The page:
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Author Topic: The Best Introductory Language  (Read 13189 times)
KenR
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« on: April 13, 2007, 12:20:49 PM »

Now I'll just bet the best way to start programming is NOT to jump into C/C++, which was what I did.

Quote
...This paper examines several approaches to which programming language is the best, and afterwards gives several useful relations for which languages should come first. Finally it gives a final verdict, defends it and then gives some other good food for thought...



from http://www.osnews.com/index.php
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« Reply #1 on: April 13, 2007, 03:11:25 PM »

Great find, KenR! thumbs up
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vivy
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« Reply #2 on: April 16, 2007, 05:30:40 AM »

Why do you think C++ is not a good beginnig for beginners? Could you tell your own ideas or experiences? I read Horton's books and it seems C++ could be a language for beginning and you can be an expert after 10 years. That is what i want, i dont want to spend time to learn unnecessary languages that i would not use after learning C++.
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« Reply #3 on: April 16, 2007, 06:15:17 AM »

C is a bad place to jump in, but C++ might actually not be too bad - you could start doing procedural programming and move on from there, but still utilize the safer-and-easier parts of C++ (string, vector, iostreams). I still have a feeling there might be a better place to start, though.

As for i dont want to spend time to learn unnecessary languages that i would not use after learning C++., there's plenty of languages besides C++ that's worth to learn and use in the future... perl, python, lua, anyone?
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« Reply #4 on: April 16, 2007, 10:07:22 AM »

I am a long time C++ programmer and consider it more my native language than english.  But I would not start with c++ as a beginner, for a few reasons:

1) A major design goal of C++ was to be backward compatible with C.  Because of this, and because it was one of the pioneering object oriented languages, it carries around with it a lot of baggage in terms of idiosyncrasies and ugly illogical design aspects.  These are things that as a coder your learn to ignore and look past, but as a new learner it makes things harder.  It's like learning to congugate irregular verbs in a spoken language.  yuck.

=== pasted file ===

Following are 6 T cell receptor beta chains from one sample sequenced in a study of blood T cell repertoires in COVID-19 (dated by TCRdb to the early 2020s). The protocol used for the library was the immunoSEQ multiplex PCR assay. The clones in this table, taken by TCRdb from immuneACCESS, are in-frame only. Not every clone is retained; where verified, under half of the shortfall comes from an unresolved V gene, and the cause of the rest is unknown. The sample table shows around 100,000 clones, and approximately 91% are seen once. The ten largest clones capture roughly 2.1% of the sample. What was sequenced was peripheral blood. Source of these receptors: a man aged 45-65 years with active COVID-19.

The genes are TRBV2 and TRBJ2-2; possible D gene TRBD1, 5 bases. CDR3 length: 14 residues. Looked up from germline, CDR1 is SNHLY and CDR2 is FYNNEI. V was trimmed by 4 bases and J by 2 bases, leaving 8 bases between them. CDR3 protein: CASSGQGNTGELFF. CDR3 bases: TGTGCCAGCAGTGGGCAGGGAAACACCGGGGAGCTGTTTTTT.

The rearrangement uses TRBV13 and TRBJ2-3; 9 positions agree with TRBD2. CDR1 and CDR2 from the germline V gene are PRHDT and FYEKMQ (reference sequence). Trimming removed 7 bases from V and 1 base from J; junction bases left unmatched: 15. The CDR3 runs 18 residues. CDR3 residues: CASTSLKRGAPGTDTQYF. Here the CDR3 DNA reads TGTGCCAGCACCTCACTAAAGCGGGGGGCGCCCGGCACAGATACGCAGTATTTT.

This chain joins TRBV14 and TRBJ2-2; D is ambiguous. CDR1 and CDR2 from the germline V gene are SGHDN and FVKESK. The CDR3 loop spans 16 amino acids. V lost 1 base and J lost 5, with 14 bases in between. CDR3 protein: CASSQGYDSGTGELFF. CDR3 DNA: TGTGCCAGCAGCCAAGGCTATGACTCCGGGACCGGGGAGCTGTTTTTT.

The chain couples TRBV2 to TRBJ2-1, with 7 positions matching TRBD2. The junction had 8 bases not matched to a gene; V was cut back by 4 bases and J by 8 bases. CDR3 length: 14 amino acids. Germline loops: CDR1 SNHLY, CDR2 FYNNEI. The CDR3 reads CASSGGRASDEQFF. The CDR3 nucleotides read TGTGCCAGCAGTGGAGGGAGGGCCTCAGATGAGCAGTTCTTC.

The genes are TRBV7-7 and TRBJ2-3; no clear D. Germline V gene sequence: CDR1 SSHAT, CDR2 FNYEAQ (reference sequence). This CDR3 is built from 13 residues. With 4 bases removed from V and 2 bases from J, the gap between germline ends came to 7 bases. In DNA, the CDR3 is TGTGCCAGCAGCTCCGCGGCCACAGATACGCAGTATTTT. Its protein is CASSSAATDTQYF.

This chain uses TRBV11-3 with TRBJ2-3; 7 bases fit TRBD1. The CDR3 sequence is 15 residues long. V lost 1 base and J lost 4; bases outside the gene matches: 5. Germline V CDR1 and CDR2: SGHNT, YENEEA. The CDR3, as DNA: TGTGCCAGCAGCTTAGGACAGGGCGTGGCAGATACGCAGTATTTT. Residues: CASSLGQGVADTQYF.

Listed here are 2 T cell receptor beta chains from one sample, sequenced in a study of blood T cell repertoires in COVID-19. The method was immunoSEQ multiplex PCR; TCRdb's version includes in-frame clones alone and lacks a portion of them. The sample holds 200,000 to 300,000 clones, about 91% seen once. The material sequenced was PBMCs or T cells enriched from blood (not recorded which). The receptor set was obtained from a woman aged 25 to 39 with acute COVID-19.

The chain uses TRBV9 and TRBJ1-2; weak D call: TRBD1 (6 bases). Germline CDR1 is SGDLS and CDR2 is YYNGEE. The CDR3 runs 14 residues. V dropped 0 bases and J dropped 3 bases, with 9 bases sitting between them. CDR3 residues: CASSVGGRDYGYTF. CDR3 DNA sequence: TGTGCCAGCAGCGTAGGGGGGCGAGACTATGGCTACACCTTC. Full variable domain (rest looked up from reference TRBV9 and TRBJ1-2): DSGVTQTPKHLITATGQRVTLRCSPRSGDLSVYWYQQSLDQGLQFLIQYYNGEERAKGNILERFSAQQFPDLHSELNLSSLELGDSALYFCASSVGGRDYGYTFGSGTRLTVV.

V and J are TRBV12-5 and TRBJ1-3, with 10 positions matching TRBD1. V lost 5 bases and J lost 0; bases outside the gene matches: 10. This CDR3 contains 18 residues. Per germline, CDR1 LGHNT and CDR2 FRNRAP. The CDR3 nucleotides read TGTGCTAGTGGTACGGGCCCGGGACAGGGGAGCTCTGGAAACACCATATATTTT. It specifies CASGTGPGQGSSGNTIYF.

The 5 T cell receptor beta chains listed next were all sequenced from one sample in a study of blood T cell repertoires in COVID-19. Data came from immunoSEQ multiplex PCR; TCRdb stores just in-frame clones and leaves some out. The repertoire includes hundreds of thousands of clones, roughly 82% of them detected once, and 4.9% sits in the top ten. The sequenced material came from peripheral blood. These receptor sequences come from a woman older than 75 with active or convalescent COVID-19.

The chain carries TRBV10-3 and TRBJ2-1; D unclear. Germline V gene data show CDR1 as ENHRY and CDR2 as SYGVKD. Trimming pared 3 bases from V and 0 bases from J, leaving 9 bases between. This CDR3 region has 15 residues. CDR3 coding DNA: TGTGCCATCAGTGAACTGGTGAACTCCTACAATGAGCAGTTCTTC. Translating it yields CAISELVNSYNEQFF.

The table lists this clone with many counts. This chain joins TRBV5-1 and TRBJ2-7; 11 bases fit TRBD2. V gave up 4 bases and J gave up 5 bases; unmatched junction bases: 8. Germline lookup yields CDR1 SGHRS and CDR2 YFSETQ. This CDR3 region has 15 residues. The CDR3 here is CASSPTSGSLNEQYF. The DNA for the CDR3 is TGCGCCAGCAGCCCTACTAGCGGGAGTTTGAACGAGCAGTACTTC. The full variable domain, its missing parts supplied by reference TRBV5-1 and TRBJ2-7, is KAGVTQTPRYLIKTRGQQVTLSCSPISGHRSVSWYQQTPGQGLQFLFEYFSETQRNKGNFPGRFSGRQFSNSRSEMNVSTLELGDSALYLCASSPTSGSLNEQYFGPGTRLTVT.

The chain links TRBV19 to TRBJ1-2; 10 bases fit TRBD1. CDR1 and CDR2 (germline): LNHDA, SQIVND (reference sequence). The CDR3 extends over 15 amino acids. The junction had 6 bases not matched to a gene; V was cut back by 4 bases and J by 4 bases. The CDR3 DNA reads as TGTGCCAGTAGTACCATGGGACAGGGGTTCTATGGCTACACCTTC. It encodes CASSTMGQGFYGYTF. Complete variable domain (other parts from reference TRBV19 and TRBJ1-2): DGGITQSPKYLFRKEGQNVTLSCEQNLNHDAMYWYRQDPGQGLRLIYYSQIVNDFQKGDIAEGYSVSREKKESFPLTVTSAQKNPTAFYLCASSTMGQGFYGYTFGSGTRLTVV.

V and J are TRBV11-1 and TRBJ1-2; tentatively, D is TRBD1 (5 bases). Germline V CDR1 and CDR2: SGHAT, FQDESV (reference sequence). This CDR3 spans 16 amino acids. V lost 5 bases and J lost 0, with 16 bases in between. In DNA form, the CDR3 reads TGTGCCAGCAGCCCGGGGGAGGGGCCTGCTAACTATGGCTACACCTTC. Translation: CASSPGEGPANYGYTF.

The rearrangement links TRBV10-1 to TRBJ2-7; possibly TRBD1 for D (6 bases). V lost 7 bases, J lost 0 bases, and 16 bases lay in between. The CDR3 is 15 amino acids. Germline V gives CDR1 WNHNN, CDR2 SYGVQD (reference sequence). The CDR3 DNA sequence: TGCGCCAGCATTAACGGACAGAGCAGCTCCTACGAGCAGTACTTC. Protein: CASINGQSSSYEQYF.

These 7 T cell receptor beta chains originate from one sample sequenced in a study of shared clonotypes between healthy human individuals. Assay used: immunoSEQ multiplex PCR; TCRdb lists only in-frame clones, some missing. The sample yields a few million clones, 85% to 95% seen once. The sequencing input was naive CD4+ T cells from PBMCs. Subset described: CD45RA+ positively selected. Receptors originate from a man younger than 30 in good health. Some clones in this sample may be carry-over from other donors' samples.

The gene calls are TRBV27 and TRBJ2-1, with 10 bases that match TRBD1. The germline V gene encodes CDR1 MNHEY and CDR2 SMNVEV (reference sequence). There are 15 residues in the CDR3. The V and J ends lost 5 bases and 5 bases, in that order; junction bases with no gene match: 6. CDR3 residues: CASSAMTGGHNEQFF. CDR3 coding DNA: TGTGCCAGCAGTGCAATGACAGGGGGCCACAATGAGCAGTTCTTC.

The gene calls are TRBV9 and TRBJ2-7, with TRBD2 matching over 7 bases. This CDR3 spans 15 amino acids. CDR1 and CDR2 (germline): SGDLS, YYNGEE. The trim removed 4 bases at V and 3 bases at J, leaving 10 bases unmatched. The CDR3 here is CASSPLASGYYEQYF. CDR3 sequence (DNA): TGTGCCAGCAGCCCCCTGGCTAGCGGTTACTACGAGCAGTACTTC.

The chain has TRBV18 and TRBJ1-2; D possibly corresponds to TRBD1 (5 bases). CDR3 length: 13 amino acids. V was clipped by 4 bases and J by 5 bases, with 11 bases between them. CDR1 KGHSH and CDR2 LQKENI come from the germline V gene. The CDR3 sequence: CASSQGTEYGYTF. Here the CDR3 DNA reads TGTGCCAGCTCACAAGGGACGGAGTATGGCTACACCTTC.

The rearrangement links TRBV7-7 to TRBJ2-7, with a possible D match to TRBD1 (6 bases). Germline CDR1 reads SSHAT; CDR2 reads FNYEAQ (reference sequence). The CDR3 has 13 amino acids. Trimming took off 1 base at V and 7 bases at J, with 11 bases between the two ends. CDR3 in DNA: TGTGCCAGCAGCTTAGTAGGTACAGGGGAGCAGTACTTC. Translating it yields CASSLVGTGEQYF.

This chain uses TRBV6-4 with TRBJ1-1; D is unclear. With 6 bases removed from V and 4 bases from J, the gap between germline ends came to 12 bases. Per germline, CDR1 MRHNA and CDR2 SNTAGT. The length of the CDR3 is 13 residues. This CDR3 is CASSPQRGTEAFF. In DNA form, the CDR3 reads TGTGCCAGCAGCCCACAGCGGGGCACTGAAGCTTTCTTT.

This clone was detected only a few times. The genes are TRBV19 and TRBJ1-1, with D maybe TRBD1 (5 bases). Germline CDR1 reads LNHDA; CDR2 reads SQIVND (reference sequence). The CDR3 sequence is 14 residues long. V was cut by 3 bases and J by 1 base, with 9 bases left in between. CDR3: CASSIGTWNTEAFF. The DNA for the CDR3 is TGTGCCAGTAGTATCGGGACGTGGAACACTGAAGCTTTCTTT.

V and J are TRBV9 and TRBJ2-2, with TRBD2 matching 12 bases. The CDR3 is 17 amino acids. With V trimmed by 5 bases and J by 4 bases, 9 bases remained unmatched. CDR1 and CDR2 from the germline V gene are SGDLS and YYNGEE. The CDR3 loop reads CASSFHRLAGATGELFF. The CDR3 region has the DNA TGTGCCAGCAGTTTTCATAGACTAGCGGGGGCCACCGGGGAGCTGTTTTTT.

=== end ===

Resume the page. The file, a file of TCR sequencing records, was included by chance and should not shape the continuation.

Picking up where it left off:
2) C++ was designed with a lot of emphasis on speed and minimal memory use.  While this can be very advantageous in some cases, it means that some things are a little more raw and low-level than a more modern language; again useful for a hardcore coder but perhaps overkill to handle when just learning.  This shows up in things like lack of array boundary checking, which can be deadly to new programmers, who are rightly angry when the computer starts acting weird instead of flagging an error.

3) C++ has no standard user interface library and it's not fun to find and use one -- this can be a killer issue for new coders who want to jump right into GUI programming.  Languages like java and C# are similar to C++ but provide such libraries and can make it easier to transition to gui stuff.

There are more reasons as well, but as a long time programmer, my view can basically be summed up as follows: 95% of learning how to program has nothing to do with what language you use/learn.  The more you learn, the easier it will be to switch to a new language.  Better to pick whatever path gets you into the game and productive.  C++ has some great things going for it, and mastering c++ will serve you well eventually, if only because you'll have an easier time figuring out whats going wrong when something truly goes wrong with your code.
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vivy
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« Reply #5 on: April 16, 2007, 10:35:56 AM »

 i am going to get this C++ language sooner or later but if you say this would be a hard way to directly jump on C++, also you should show alternative paths for leading to C++.

Can you give an object - oriented programming language which will be suitable in general meaning for a beginner?
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« Reply #6 on: April 16, 2007, 10:39:29 AM »

C# is a good choice if you are on windows.

but don't get me wrong, if you can get excited about learning c++ then go for it.  my advice to all new programmers is simply to find something that motivates you, usually a particular book or something.  whatever language you choose will be fine as long as you can stay motivated enough to keep programming and practicing.